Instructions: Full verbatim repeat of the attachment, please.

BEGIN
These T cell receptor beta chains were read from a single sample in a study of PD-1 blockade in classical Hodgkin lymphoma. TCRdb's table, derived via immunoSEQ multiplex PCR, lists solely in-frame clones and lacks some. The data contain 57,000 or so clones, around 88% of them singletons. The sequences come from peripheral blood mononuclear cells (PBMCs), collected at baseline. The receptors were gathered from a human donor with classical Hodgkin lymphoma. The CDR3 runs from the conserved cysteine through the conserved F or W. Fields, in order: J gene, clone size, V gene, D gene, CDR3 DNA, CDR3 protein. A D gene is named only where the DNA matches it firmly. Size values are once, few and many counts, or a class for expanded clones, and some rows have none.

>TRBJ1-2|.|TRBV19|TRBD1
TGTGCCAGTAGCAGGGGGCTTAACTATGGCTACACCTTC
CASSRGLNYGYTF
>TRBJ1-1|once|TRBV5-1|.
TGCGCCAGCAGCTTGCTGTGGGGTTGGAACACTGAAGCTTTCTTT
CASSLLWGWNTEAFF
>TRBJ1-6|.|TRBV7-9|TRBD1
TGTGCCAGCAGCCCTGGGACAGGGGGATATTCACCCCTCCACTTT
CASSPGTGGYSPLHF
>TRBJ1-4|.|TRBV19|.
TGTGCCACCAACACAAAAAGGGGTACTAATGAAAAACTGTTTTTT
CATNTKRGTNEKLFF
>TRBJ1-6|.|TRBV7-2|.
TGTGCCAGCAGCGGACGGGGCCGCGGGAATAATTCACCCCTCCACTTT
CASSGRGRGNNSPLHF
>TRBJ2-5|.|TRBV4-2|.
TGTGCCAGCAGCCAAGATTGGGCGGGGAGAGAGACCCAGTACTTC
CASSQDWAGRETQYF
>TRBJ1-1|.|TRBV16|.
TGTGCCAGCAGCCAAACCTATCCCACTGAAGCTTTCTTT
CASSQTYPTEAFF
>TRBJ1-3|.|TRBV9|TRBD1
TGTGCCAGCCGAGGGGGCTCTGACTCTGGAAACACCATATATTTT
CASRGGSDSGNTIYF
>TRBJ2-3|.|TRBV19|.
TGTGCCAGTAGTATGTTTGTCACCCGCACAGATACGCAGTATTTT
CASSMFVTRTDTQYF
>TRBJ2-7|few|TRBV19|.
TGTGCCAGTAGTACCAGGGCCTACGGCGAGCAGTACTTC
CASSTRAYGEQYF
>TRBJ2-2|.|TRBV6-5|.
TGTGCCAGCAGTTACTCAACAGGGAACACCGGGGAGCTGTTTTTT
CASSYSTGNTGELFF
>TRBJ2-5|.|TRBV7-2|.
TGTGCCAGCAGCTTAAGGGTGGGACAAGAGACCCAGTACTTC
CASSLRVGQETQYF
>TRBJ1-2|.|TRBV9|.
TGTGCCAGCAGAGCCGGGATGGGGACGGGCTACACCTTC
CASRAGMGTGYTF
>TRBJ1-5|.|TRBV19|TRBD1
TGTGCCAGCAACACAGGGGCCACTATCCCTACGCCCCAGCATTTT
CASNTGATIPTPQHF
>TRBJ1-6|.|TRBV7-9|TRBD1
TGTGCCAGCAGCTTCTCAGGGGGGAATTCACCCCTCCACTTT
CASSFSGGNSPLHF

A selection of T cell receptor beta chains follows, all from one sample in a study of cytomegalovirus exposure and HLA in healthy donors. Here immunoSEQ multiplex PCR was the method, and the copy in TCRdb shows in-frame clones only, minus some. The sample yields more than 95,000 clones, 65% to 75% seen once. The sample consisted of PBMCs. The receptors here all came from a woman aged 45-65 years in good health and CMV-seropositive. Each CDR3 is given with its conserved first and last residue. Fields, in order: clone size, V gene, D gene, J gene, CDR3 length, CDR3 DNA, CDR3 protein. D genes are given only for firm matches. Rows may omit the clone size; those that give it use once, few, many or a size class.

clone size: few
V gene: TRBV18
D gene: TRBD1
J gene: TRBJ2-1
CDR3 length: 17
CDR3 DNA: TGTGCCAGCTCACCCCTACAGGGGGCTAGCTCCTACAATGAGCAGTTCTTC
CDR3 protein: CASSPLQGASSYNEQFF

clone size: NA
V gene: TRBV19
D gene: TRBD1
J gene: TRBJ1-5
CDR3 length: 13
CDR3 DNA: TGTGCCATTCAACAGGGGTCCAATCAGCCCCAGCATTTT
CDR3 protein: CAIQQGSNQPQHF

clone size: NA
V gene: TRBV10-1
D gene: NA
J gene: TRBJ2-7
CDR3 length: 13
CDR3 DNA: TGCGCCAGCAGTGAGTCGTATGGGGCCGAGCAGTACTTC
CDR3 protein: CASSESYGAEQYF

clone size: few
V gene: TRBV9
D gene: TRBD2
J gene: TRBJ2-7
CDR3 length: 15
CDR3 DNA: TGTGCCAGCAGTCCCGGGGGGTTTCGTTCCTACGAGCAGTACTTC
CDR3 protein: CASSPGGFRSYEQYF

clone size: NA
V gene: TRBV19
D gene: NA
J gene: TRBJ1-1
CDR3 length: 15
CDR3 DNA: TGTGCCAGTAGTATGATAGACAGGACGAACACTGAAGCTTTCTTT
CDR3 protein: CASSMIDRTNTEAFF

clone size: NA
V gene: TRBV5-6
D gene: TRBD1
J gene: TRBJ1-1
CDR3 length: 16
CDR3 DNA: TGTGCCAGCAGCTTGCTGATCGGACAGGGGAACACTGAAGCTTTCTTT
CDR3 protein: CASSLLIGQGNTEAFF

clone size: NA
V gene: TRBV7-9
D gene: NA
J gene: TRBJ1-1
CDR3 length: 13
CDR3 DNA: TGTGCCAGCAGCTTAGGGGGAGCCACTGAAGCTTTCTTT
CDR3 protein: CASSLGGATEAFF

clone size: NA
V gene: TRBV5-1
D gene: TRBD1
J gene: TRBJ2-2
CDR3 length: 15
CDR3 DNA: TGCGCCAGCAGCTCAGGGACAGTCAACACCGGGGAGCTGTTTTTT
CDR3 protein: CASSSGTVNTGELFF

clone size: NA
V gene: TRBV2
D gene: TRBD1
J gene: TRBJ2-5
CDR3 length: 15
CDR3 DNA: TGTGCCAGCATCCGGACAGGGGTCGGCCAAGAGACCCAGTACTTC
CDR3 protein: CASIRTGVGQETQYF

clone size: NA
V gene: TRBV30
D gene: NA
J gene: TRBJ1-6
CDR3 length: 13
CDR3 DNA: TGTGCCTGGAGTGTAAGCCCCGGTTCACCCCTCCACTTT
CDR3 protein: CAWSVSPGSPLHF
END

These T cell receptor beta chains were read from a single sample in a study of PD-1 blockade in classical Hodgkin lymphoma. TCRdb's table, derived via immunoSEQ multiplex PCR, lists solely in-frame clones and lacks some. The data contain 57,000 or so clones, around 88% of them singletons. The sequences come from peripheral blood mononuclear cells (PBMCs), collected at baseline. The receptors were gathered from a human donor with classical Hodgkin lymphoma. The CDR3 runs from the conserved cysteine through the conserved F or W. Fields, in order: J gene, clone size, V gene, D gene, CDR3 DNA, CDR3 protein. A D gene is named only where the DNA matches it firmly. Size values are once, few and many counts, or a class for expanded clones, and some rows have none.

>TRBJ1-2|.|TRBV19|TRBD1
TGTGCCAGTAGCAGGGGGCTTAACTATGGCTACACCTTC
CASSRGLNYGYTF
>TRBJ1-1|once|TRBV5-1|.
TGCGCCAGCAGCTTGCTGTGGGGTTGGAACACTGAAGCTTTCTTT
CASSLLWGWNTEAFF
>TRBJ1-6|.|TRBV7-9|TRBD1
TGTGCCAGCAGCCCTGGGACAGGGGGATATTCACCCCTCCACTTT
CASSPGTGGYSPLHF
>TRBJ1-4|.|TRBV19|.
TGTGCCACCAACACAAAAAGGGGTACTAATGAAAAACTGTTTTTT
CATNTKRGTNEKLFF
>TRBJ1-6|.|TRBV7-2|.
TGTGCCAGCAGCGGACGGGGCCGCGGGAATAATTCACCCCTCCACTTT
CASSGRGRGNNSPLHF
>TRBJ2-5|.|TRBV4-2|.
TGTGCCAGCAGCCAAGATTGGGCGGGGAGAGAGACCCAGTACTTC
CASSQDWAGRETQYF
>TRBJ1-1|.|TRBV16|.
TGTGCCAGCAGCCAAACCTATCCCACTGAAGCTTTCTTT
CASSQTYPTEAFF
>TRBJ1-3|.|TRBV9|TRBD1
TGTGCCAGCCGAGGGGGCTCTGACTCTGGAAACACCATATATTTT
CASRGGSDSGNTIYF
>TRBJ2-3|.|TRBV19|.
TGTGCCAGTAGTATGTTTGTCACCCGCACAGATACGCAGTATTTT
CASSMFVTRTDTQYF
>TRBJ2-7|few|TRBV19|.
TGTGCCAGTAGTACCAGGGCCTACGGCGAGCAGTACTTC
CASSTRAYGEQYF
>TRBJ2-2|.|TRBV6-5|.
TGTGCCAGCAGTTACTCAACAGGGAACACCGGGGAGCTGTTTTTT
CASSYSTGNTGELFF
>TRBJ2-5|.|TRBV7-2|.
TGTGCCAGCAGCTTAAGGGTGGGACAAGAGACCCAGTACTTC
CASSLRVGQETQYF
>TRBJ1-2|.|TRBV9|.
TGTGCCAGCAGAGCCGGGATGGGGACGGGCTACACCTTC
CASRAGMGTGYTF
>TRBJ1-5|.|TRBV19|TRBD1
TGTGCCAGCAACACAGGGGCCACTATCCCTACGCCCCAGCATTTT
CASNTGATIPTPQHF
>TRBJ1-6|.|TRBV7-9|TRBD1
TGTGCCAGCAGCTTCTCAGGGGGGAATTCACCCCTCCACTTT
CASSFSGGNSPLHF

A selection of T cell receptor beta chains follows, all from one sample in a study of cytomegalovirus exposure and HLA in healthy donors. Here immunoSEQ multiplex PCR was the method, and the copy in TCRdb shows in-frame clones only, minus some. The sample yields more than 95,000 clones, 65% to 75% seen once. The sample consisted of PBMCs. The receptors here all came from a woman aged 45-65 years in good health and CMV-seropositive. Each CDR3 is given with its conserved first and last residue. Fields, in order: clone size, V gene, D gene, J gene, CDR3 length, CDR3 DNA, CDR3 protein. D genes are given only for firm matches. Rows may omit the clone size; those that give it use once, few, many or a size class.

clone size: few
V gene: TRBV18
D gene: TRBD1
J gene: TRBJ2-1
CDR3 length: 17
CDR3 DNA: TGTGCCAGCTCACCCCTACAGGGGGCTAGCTCCTACAATGAGCAGTTCTTC
CDR3 protein: CASSPLQGASSYNEQFF

clone size: NA
V gene: TRBV19
D gene: TRBD1
J gene: TRBJ1-5
CDR3 length: 13
CDR3 DNA: TGTGCCATTCAACAGGGGTCCAATCAGCCCCAGCATTTT
CDR3 protein: CAIQQGSNQPQHF

clone size: NA
V gene: TRBV10-1
D gene: NA
J gene: TRBJ2-7
CDR3 length: 13
CDR3 DNA: TGCGCCAGCAGTGAGTCGTATGGGGCCGAGCAGTACTTC
CDR3 protein: CASSESYGAEQYF

clone size: few
V gene: TRBV9
D gene: TRBD2
J gene: TRBJ2-7
CDR3 length: 15
CDR3 DNA: TGTGCCAGCAGTCCCGGGGGGTTTCGTTCCTACGAGCAGTACTTC
CDR3 protein: CASSPGGFRSYEQYF

clone size: NA
V gene: TRBV19
D gene: NA
J gene: TRBJ1-1
CDR3 length: 15
CDR3 DNA: TGTGCCAGTAGTATGATAGACAGGACGAACACTGAAGCTTTCTTT
CDR3 protein: CASSMIDRTNTEAFF

clone size: NA
V gene: TRBV5-6
D gene: TRBD1
J gene: TRBJ1-1
CDR3 length: 16
CDR3 DNA: TGTGCCAGCAGCTTGCTGATCGGACAGGGGAACACTGAAGCTTTCTTT
CDR3 protein: CASSLLIGQGNTEAFF

clone size: NA
V gene: TRBV7-9
D gene: NA
J gene: TRBJ1-1
CDR3 length: 13
CDR3 DNA: TGTGCCAGCAGCTTAGGGGGAGCCACTGAAGCTTTCTTT
CDR3 protein: CASSLGGATEAFF

clone size: NA
V gene: TRBV5-1
D gene: TRBD1
J gene: TRBJ2-2
CDR3 length: 15
CDR3 DNA: TGCGCCAGCAGCTCAGGGACAGTCAACACCGGGGAGCTGTTTTTT
CDR3 protein: CASSSGTVNTGELFF

clone size: NA
V gene: TRBV2
D gene: TRBD1
J gene: TRBJ2-5
CDR3 length: 15
CDR3 DNA: TGTGCCAGCATCCGGACAGGGGTCGGCCAAGAGACCCAGTACTTC
CDR3 protein: CASIRTGVGQETQYF

clone size: NA
V gene: TRBV30
D gene: NA
J gene: TRBJ1-6
CDR3 length: 13
CDR3 DNA: TGTGCCTGGAGTGTAAGCCCCGGTTCACCCCTCCACTTT
CDR3 protein: CAWSVSPGSPLHF